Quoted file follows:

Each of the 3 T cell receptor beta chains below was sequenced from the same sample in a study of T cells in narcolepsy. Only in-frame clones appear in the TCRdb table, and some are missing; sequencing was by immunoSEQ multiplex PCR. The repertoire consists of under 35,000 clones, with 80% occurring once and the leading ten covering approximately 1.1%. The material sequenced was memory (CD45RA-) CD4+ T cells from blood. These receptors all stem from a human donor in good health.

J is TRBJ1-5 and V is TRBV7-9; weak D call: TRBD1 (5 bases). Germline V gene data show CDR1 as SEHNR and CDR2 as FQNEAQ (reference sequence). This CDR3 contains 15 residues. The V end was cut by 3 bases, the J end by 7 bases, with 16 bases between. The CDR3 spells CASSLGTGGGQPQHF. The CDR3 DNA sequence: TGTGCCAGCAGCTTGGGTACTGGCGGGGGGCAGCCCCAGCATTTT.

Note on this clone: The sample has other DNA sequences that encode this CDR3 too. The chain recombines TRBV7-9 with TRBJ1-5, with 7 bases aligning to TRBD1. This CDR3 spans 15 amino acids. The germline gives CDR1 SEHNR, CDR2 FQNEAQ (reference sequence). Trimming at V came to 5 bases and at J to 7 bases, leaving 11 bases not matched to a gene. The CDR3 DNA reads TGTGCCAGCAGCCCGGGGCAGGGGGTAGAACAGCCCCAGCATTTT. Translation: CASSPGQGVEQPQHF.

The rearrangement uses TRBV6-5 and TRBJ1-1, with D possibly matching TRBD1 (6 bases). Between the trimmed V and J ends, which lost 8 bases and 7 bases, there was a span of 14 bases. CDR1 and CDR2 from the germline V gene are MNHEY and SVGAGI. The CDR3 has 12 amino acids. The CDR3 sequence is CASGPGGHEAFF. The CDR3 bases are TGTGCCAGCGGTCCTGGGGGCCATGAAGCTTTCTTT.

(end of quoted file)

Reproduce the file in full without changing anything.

Each of the 3 T cell receptor beta chains below was sequenced from the same sample in a study of T cells in narcolepsy. Only in-frame clones appear in the TCRdb table, and some are missing; sequencing was by immunoSEQ multiplex PCR. The repertoire consists of under 35,000 clones, with 80% occurring once and the leading ten covering approximately 1.1%. The material sequenced was memory (CD45RA-) CD4+ T cells from blood. These receptors all stem from a human donor in good health.

J is TRBJ1-5 and V is TRBV7-9; weak D call: TRBD1 (5 bases). Germline V gene data show CDR1 as SEHNR and CDR2 as FQNEAQ (reference sequence). This CDR3 contains 15 residues. The V end was cut by 3 bases, the J end by 7 bases, with 16 bases between. The CDR3 spells CASSLGTGGGQPQHF. The CDR3 DNA sequence: TGTGCCAGCAGCTTGGGTACTGGCGGGGGGCAGCCCCAGCATTTT.

Note on this clone: The sample has other DNA sequences that encode this CDR3 too. The chain recombines TRBV7-9 with TRBJ1-5, with 7 bases aligning to TRBD1. This CDR3 spans 15 amino acids. The germline gives CDR1 SEHNR, CDR2 FQNEAQ (reference sequence). Trimming at V came to 5 bases and at J to 7 bases, leaving 11 bases not matched to a gene. The CDR3 DNA reads TGTGCCAGCAGCCCGGGGCAGGGGGTAGAACAGCCCCAGCATTTT. Translation: CASSPGQGVEQPQHF.

The rearrangement uses TRBV6-5 and TRBJ1-1, with D possibly matching TRBD1 (6 bases). Between the trimmed V and J ends, which lost 8 bases and 7 bases, there was a span of 14 bases. CDR1 and CDR2 from the germline V gene are MNHEY and SVGAGI. The CDR3 has 12 amino acids. The CDR3 sequence is CASGPGGHEAFF. The CDR3 bases are TGTGCCAGCGGTCCTGGGGGCCATGAAGCTTTCTTT.